Global Policy Forum

Scotland May Go Its Own Way


By Kim Murphy

Los Angeles Times
May 2, 2007

An election victory for nationalists could set the country on a course to break from Britain.

It was on the low cliffs looming over the white-capped Firth of Forth here that Alexander III, the last of Scotland's Celtic kings, plunged from his horse to his death one inky night 721 years ago. England backed a successor, and ultimately invaded, touching off the wars of Scottish independence that inspired medieval verses about refusing to submit to "the bonds of slavery entwined" and opulently tragic films such as "Braveheart."

These days, Scotland's independence movement is still playing out on the Kinghorn uplands. Here George Kay is making his way, house by house, to a succession of doors ringed by pansy pots and "no milk today" signs. Kay is running on the Scottish National Party ticket in elections Thursday that could set Scotland on a course to break away from Britain.

"I was just wonderin' if you were considerin' castin' your vote for the SNP," Kay says diffidently, and he often elicits a stern nod in the affirmative. "Give us the next three, four years to show we can run things. And then people may have the confidence to go forward with independence."

This week, Scotland and England celebrate the 300th anniversary of their union under the treaty that ultimately created the United Kingdom. But the SNP, capitalizing on widespread dissatisfaction with the 10-year-old Labor government in London and overwhelming opposition to the war in Iraq, is vowing to try to end the union if it wins, pledging to seek a referendum on independence by 2010.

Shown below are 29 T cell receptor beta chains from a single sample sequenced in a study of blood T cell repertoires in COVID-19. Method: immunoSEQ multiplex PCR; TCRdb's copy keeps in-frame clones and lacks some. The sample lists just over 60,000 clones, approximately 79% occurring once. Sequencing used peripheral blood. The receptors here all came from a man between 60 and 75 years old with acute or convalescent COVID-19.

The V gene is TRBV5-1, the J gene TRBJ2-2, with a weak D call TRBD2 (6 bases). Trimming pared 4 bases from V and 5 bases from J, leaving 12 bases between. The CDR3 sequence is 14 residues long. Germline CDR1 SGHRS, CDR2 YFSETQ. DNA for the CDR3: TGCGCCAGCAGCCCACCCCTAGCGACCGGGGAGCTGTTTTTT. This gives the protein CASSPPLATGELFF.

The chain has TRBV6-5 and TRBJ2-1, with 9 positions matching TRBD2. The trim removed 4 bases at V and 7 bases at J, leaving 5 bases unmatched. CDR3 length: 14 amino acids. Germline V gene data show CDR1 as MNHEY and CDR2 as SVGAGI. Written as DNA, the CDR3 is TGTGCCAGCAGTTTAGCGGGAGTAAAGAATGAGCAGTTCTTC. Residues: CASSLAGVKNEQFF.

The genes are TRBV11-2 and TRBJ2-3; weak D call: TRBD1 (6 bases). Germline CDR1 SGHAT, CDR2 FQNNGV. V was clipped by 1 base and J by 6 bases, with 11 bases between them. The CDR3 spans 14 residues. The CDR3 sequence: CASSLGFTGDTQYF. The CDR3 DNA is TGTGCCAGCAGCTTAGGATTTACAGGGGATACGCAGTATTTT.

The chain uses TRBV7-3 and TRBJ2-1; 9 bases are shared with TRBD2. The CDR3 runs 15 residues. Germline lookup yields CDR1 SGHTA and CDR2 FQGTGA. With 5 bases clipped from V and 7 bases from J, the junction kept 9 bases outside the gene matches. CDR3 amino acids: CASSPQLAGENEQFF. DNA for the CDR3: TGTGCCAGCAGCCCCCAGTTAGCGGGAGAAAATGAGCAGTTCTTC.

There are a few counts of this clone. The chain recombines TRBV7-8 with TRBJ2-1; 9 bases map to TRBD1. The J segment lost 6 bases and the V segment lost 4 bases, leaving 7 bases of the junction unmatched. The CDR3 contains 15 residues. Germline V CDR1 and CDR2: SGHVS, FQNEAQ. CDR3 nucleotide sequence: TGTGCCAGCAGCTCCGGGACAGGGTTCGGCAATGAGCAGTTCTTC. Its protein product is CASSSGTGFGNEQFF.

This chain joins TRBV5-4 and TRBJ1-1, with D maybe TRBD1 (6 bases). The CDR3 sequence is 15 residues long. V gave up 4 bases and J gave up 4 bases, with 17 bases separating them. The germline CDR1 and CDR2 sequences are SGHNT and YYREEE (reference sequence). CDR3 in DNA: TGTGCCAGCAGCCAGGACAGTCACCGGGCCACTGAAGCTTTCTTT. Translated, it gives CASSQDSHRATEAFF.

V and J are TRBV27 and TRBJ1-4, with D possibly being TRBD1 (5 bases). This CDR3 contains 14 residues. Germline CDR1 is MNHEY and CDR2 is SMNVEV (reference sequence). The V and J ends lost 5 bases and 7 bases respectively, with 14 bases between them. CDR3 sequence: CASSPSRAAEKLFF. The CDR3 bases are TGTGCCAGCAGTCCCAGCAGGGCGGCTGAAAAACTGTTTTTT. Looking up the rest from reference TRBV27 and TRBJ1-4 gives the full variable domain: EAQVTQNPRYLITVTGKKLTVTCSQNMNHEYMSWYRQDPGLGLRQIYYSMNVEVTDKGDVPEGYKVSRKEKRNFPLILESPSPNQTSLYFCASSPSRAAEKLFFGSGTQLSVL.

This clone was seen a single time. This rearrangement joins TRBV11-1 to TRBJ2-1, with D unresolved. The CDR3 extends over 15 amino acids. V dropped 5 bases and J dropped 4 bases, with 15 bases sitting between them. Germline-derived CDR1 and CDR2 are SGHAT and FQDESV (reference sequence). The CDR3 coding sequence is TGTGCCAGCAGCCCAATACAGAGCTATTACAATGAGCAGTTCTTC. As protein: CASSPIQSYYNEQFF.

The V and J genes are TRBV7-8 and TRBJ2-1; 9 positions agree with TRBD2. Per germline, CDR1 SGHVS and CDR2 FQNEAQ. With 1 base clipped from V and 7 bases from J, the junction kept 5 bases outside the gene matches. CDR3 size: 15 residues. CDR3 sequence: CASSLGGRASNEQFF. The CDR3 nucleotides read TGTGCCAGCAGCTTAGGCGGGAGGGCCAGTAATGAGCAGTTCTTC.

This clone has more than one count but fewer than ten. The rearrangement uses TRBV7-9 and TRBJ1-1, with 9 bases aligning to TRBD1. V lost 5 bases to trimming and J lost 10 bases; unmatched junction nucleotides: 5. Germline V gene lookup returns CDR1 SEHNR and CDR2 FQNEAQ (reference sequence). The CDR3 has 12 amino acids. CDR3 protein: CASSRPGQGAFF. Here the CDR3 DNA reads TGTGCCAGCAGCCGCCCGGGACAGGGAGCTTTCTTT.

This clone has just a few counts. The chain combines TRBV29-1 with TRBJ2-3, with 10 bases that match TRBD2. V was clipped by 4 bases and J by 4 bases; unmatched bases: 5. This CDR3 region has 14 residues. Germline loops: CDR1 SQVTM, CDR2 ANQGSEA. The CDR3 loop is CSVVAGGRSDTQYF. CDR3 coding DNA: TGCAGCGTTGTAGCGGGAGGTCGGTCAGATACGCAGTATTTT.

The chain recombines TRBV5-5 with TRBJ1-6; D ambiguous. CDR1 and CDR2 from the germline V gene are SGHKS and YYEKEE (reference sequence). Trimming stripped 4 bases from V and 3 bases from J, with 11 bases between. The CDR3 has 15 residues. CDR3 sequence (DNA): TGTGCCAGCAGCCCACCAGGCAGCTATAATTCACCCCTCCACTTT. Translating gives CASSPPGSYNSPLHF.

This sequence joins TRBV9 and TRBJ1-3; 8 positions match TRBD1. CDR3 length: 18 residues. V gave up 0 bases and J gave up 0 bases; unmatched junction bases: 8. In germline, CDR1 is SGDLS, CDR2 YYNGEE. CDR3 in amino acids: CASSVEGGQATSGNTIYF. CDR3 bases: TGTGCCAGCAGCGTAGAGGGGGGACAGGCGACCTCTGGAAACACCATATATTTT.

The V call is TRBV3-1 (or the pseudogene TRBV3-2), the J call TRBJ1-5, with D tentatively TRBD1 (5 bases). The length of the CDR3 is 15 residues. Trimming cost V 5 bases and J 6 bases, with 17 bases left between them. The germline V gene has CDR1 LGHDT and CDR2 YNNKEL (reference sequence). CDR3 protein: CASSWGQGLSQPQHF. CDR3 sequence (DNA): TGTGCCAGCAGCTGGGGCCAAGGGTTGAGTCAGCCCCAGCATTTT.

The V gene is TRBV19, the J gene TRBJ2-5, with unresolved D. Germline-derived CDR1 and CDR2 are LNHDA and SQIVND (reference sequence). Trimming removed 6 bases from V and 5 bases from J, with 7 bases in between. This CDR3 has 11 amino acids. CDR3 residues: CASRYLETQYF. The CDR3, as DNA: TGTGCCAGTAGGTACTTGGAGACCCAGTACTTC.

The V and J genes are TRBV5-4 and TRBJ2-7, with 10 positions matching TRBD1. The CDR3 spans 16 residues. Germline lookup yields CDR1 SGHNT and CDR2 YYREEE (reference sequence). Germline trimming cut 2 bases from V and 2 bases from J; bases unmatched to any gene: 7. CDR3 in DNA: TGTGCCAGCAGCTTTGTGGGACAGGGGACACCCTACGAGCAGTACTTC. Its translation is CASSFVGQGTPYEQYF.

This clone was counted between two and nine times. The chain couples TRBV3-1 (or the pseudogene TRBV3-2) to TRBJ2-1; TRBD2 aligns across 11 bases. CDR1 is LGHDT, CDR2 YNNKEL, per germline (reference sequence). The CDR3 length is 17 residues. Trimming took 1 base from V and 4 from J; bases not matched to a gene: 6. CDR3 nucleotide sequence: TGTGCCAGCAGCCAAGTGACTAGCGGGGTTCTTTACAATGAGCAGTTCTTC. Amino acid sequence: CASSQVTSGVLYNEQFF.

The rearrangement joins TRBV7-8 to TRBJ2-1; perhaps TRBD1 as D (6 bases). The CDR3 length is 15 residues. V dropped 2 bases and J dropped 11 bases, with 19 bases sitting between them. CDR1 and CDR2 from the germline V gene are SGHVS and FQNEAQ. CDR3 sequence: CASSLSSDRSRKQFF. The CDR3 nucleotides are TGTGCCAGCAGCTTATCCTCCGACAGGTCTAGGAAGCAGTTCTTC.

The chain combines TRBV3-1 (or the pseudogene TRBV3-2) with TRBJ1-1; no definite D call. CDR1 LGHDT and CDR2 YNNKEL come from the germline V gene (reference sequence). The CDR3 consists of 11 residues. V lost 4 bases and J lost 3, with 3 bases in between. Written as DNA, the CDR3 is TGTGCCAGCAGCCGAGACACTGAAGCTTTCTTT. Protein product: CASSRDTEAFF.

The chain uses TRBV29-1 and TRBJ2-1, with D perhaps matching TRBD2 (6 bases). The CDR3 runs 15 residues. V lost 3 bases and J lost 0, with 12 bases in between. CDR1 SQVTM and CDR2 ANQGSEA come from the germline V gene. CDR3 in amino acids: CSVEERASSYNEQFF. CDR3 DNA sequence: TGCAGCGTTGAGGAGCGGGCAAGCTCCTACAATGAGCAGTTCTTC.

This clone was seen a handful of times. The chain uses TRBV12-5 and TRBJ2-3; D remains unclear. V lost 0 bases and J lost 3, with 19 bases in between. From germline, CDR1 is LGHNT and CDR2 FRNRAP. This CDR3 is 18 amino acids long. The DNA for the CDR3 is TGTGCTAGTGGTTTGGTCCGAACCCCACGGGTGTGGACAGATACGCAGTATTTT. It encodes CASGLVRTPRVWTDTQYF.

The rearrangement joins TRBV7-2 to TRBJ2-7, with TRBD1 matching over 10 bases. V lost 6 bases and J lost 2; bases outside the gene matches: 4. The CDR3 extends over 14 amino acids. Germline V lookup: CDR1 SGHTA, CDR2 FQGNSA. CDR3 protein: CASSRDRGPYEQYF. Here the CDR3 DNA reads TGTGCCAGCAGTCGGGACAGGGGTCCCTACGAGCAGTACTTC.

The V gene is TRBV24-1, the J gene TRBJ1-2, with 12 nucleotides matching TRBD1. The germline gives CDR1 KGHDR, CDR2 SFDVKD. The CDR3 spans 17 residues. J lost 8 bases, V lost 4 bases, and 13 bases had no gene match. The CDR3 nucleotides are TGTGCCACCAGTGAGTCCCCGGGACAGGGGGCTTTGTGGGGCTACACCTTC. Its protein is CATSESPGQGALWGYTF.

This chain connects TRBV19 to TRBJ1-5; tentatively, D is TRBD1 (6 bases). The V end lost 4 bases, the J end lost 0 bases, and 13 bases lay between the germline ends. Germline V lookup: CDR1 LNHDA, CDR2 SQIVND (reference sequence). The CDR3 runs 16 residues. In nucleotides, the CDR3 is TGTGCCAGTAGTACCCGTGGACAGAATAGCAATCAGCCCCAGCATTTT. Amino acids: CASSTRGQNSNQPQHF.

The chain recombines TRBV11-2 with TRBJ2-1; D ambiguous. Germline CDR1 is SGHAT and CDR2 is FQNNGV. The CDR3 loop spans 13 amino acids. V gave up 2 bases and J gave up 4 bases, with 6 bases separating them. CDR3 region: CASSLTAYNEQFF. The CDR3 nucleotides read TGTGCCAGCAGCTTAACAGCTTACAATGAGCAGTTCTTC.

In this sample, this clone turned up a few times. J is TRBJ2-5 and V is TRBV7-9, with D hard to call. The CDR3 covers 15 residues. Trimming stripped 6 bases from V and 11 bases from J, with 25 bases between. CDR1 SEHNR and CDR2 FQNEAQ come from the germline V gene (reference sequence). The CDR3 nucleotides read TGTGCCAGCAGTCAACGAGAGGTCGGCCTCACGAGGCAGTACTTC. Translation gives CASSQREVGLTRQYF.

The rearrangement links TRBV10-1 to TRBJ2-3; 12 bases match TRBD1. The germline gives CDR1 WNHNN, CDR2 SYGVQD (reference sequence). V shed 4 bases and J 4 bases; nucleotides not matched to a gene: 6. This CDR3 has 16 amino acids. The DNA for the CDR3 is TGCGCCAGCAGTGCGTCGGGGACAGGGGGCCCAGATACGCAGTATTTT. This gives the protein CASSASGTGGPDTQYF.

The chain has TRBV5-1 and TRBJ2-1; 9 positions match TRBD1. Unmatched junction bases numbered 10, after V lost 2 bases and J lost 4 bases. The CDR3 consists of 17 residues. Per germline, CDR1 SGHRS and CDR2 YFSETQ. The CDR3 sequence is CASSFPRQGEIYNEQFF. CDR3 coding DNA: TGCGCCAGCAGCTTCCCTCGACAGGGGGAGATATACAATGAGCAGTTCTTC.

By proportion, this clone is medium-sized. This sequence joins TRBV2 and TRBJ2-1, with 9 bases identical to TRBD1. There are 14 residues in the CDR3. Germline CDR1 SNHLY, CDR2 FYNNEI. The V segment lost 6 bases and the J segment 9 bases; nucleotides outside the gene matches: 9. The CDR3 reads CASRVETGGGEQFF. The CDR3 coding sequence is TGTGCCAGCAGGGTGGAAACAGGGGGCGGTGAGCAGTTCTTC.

Party leaders are waving the prospect of seizing billions of dollars of North Sea oil revenue and turning this hilly region of 5 million people into a prosperous and independent northern European state, like Norway and Finland, with England as a neighbor within the European Union.

Enough Scots are buying it - recent polls show the SNP ahead - that leaders of both the Labor and Conservative parties are pulling out the stops and combing Scotland to convince voters that they are citizens of Britain first.

Unionists and nationalists

Prime Minister Tony Blair, who has called the election "a defining moment for Scotland," just made his fifth trip to the north during the campaign. (The Scotsman newspaper said the prime minister "sounded like an ailing emperor paying a last visit to one of his satrapies.")

Blair's likely successor, Chancellor of the Exchequer Gordon Brown, who grew up a few miles from here, has been warning fellow Scots of dire economic consequences if they listen to the siren songs of the SNP, hailing his own Britishness, and cheering for the English football team.

Unionists argue that the 300-year-old marriage has been a resounding success not just for Britain, but also for Scotland. The region's employment rate and wages have been above the British average for most of the last four years; it has a booming financial services industry, joined at the hip with England.

"Nationalists conveniently forget that in 10 out of the 11 Scottish industry sectors, trade with the rest of the U.K. is a bigger market than all our trade with the rest of the world combined," Brown told business leaders last week in Edinburgh, the regional capital. SNP leaders say it's time for a divorce.

"I say to my students, think of it as a marriage of convenience," said David McCrone, a professor of politics at the University of Edinburgh. "In 1707, Scotland entered this marriage and got a lot out of it. It got access to the empire.. But of course, by the middle of the 20th century, there was no empire. The bargain disappeared."

Many Scots drew a blank last year when Brown, the chancellor, proposed turning Remembrance Day, the equivalent of Memorial Day, into a new national day of patriotism to celebrate British history, "an expression of British ideas of standing firm for the world in the name of liberty." But is that what it really means to be British?

These days, many on both sides of the border have a hard time defining what "British" means. Does it mean you are able to use the National Health Service? That you get misty when they play "Rule Britannia?" Many Scots have the impression that the English seem to have co-opted Britishness.